Pratch­ett’s un­pub­lished work de­stroyed

Steam roller takes care of au­thor’s fi­nal wishes

Buckinghamshire Advertiser - - NEWS -

BEACONSFIELD born au­thor Terry Pratch­ett has had one of his fi­nal wishes ful­filled, the de­struc­tion of all his un­fin­ished works.

In ac­cor­dance with his re­quest The Dis­c­world au­thor’s hard drive was crushed by a vin­tage steam roller known as Lord Jeri­cho at the Great Dorset Steam Fair last week­end.

The de­stroyed disc, or what’s left of it will now be dis­played as part of a new ex­hi­bi­tion about the au­thor’s life and work which opens at Salisbury Mu­seum this month.

The news about the demise of Pratch­ett’s un­fin­ished works emerged on Fri­day last week as Rob Wilkins, who man­ages the Pratch­ett es­tate, tweeted from an of­fi­cial Twit­ter ac­count that he was “about to ful­fil my obli­ga­tion to Terry” along with a pic­ture of an in­tact com­puter hard drive – fol­low­ing up with a tweet that showed the hard drive in pieces.

The au­thor of over 70 nov­els, Pratch­ett was di­ag­nosed with Alzheimer’s dis­ease in 2007.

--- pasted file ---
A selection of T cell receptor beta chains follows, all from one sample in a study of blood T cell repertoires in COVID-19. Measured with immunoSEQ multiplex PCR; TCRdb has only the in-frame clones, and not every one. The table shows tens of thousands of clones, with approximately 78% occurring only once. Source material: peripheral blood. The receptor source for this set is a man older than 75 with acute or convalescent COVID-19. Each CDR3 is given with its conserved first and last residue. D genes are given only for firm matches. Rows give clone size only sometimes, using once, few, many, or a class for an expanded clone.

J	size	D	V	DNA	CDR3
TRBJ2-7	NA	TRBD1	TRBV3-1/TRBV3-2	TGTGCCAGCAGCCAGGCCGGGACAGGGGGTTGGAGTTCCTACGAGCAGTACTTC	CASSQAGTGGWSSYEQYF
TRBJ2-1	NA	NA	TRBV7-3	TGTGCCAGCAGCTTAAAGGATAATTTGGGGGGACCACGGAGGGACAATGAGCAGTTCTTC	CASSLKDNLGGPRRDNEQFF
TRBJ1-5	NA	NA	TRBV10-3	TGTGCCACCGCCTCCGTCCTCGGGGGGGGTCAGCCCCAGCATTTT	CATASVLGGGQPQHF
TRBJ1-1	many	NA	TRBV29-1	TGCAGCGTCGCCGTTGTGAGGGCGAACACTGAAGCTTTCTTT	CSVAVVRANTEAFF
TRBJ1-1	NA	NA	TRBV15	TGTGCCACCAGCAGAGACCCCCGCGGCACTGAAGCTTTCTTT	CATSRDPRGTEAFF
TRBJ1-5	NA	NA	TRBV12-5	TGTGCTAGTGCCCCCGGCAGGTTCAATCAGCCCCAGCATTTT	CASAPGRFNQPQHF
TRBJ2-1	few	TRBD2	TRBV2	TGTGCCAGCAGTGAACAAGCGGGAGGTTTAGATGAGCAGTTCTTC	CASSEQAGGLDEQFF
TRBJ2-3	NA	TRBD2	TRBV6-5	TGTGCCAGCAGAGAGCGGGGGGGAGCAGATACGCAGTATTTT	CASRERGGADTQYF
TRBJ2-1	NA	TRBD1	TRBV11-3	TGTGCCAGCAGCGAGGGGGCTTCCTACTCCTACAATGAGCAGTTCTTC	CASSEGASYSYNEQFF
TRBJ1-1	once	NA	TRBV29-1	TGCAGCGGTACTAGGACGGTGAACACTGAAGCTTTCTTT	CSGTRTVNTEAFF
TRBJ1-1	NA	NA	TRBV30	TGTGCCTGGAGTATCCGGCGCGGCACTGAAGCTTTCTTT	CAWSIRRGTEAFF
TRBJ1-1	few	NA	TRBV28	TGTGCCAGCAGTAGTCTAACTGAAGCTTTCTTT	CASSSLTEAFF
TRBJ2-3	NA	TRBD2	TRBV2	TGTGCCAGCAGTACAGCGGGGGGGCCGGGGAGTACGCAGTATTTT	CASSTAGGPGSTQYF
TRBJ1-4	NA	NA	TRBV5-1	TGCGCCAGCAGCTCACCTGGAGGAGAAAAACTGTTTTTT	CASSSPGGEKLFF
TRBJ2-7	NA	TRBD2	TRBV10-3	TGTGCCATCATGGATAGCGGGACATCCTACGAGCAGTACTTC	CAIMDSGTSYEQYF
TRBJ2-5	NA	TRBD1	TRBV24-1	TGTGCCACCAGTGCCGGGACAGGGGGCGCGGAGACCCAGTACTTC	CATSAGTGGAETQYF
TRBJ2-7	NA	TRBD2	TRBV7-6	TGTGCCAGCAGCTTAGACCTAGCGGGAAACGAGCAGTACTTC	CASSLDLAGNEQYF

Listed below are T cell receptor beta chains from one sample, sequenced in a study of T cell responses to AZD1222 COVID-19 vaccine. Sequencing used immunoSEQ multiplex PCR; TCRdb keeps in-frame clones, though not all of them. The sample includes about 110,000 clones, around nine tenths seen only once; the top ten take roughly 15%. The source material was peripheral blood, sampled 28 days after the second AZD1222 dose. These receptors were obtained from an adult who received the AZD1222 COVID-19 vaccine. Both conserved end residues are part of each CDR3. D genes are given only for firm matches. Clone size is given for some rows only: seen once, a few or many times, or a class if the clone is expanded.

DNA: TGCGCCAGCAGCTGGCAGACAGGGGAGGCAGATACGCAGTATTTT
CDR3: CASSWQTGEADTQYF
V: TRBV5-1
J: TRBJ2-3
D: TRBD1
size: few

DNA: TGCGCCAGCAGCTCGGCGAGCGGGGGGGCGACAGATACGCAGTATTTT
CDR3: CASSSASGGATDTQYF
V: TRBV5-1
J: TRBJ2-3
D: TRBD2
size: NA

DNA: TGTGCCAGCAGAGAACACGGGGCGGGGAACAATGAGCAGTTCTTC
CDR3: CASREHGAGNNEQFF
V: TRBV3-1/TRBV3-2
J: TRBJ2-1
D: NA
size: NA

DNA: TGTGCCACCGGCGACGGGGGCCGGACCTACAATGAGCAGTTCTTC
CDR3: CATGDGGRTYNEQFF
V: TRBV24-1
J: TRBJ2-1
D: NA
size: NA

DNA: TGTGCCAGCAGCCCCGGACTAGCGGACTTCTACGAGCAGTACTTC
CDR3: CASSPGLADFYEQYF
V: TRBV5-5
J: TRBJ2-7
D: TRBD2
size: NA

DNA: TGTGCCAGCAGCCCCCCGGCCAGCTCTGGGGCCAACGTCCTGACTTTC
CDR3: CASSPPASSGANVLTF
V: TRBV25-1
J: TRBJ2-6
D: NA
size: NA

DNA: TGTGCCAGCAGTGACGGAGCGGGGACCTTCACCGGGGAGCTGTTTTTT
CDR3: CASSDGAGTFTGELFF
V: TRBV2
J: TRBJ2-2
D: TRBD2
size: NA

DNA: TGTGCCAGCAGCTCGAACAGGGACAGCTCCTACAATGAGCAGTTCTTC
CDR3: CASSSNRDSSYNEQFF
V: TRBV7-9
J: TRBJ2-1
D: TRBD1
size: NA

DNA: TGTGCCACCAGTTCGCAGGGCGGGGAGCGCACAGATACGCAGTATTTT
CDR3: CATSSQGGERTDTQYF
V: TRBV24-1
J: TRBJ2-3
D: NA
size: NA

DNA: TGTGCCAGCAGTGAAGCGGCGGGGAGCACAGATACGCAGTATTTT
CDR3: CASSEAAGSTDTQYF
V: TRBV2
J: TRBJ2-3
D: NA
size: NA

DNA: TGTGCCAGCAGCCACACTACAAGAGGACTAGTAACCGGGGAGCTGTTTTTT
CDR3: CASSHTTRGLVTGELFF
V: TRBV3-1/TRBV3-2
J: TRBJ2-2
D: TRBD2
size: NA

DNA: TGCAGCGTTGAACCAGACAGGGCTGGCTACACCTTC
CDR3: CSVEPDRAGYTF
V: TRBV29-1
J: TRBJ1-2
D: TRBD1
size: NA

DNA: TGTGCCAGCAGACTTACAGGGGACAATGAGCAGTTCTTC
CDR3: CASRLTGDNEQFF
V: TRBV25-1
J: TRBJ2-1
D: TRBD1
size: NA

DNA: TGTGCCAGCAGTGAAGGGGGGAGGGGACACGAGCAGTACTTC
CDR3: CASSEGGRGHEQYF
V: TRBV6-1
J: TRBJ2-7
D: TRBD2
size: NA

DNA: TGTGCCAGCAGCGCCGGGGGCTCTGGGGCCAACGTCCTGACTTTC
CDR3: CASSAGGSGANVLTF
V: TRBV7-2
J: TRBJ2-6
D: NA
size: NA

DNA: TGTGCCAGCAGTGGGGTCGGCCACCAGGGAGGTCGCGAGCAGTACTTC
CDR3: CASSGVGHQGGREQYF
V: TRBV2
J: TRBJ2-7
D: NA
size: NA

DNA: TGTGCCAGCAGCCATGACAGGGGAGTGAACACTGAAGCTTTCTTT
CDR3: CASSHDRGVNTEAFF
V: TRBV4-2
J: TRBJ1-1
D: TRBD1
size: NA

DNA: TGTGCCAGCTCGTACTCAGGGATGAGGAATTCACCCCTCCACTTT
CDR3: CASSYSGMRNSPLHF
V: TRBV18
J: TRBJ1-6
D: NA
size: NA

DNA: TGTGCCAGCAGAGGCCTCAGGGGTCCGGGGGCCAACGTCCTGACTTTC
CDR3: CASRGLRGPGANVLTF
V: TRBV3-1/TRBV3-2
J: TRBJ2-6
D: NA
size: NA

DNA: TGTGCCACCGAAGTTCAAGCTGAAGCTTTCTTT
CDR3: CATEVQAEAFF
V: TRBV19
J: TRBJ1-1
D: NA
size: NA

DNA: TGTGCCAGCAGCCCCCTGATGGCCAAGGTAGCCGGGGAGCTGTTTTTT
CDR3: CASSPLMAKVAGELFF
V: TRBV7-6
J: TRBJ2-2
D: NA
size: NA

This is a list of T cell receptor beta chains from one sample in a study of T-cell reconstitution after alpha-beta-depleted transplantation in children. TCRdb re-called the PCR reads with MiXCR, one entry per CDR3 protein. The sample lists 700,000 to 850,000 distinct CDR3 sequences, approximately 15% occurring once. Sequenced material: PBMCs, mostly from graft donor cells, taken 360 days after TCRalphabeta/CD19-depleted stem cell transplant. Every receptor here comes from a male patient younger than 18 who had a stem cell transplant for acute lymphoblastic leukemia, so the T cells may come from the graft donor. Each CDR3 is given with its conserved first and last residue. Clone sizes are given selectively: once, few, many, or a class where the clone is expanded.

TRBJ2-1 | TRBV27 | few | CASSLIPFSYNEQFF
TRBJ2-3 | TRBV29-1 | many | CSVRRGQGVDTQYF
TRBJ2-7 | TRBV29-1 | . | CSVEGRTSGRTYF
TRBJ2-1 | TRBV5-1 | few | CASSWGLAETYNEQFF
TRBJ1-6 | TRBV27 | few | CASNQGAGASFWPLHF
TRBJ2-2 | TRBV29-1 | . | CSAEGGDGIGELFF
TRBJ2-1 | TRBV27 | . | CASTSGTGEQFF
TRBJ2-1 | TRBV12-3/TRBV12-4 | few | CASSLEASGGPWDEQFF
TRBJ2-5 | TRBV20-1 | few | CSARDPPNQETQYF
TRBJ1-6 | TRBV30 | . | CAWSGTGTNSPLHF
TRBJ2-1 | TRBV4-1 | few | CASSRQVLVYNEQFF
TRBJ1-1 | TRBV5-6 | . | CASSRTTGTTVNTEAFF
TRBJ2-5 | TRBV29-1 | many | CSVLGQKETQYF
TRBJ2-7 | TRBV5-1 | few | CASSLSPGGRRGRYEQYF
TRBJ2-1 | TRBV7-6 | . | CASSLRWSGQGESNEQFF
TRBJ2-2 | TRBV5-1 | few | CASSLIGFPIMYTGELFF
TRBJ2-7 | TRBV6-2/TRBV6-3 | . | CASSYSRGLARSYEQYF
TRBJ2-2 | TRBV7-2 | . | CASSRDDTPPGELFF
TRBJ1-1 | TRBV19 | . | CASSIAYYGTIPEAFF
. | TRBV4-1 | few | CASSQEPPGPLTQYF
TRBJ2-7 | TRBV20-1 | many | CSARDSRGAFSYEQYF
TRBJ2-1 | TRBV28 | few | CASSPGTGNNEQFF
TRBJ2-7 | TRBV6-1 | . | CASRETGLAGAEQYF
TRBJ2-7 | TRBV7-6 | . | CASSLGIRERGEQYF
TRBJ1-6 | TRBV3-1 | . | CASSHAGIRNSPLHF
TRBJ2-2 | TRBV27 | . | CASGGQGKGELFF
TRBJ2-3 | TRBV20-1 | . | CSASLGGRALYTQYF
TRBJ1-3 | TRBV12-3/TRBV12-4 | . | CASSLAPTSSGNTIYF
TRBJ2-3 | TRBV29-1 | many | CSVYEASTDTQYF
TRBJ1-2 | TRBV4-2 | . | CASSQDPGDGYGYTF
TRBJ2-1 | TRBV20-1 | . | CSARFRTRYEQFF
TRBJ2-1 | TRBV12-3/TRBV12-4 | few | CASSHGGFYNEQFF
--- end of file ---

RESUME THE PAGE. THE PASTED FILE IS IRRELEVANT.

He con­tin­ued to write and pub­lish, in­creas­ingly with the as­sis­tance of oth­ers, un­til his death in 2015.

Two nov­els were pub­lished posthu­mously: The Long Utopia (a col­lab­o­ra­tion with Stephen Bax­ter) and The Shep­herd’s Crown, the fi­nal Dis­c­world novel.

After his death, fel­low fan­tasy au­thor Neil Gaiman, Pratch­ett’s close friend and col­lab­o­ra­tor, told the Times that Pratch­ett had wanted “what­ever he was work­ing on at the time of his death to be taken out along with his com­put­ers, to be put in the mid­dle of a road and for a steam­roller to steam­roll over them all”.

In March this year Pratch­ett’s mem­ory was hon­oured with a plaque at Beaconsfield Li­brary,

His daugh­ter Rhi­anna said the Li­brary, where he worked as a Satur­day boy was ‘not where Terry Pratch­ett was born, but where the Terry Pratch­ett was born’.

Mr Wilkins, who was also present at the un­veil­ing cer­e­mony added: “I don’t think school was a happy time, but here in the li­brary he was given a copy of Wind in the Wil­lows at the age of 10 and a few years later he finds him­self here with enough li­brary cards to fill his young pock­ets.

“He walked through the door and he read ab­so­lutely ev­ery­thing.”


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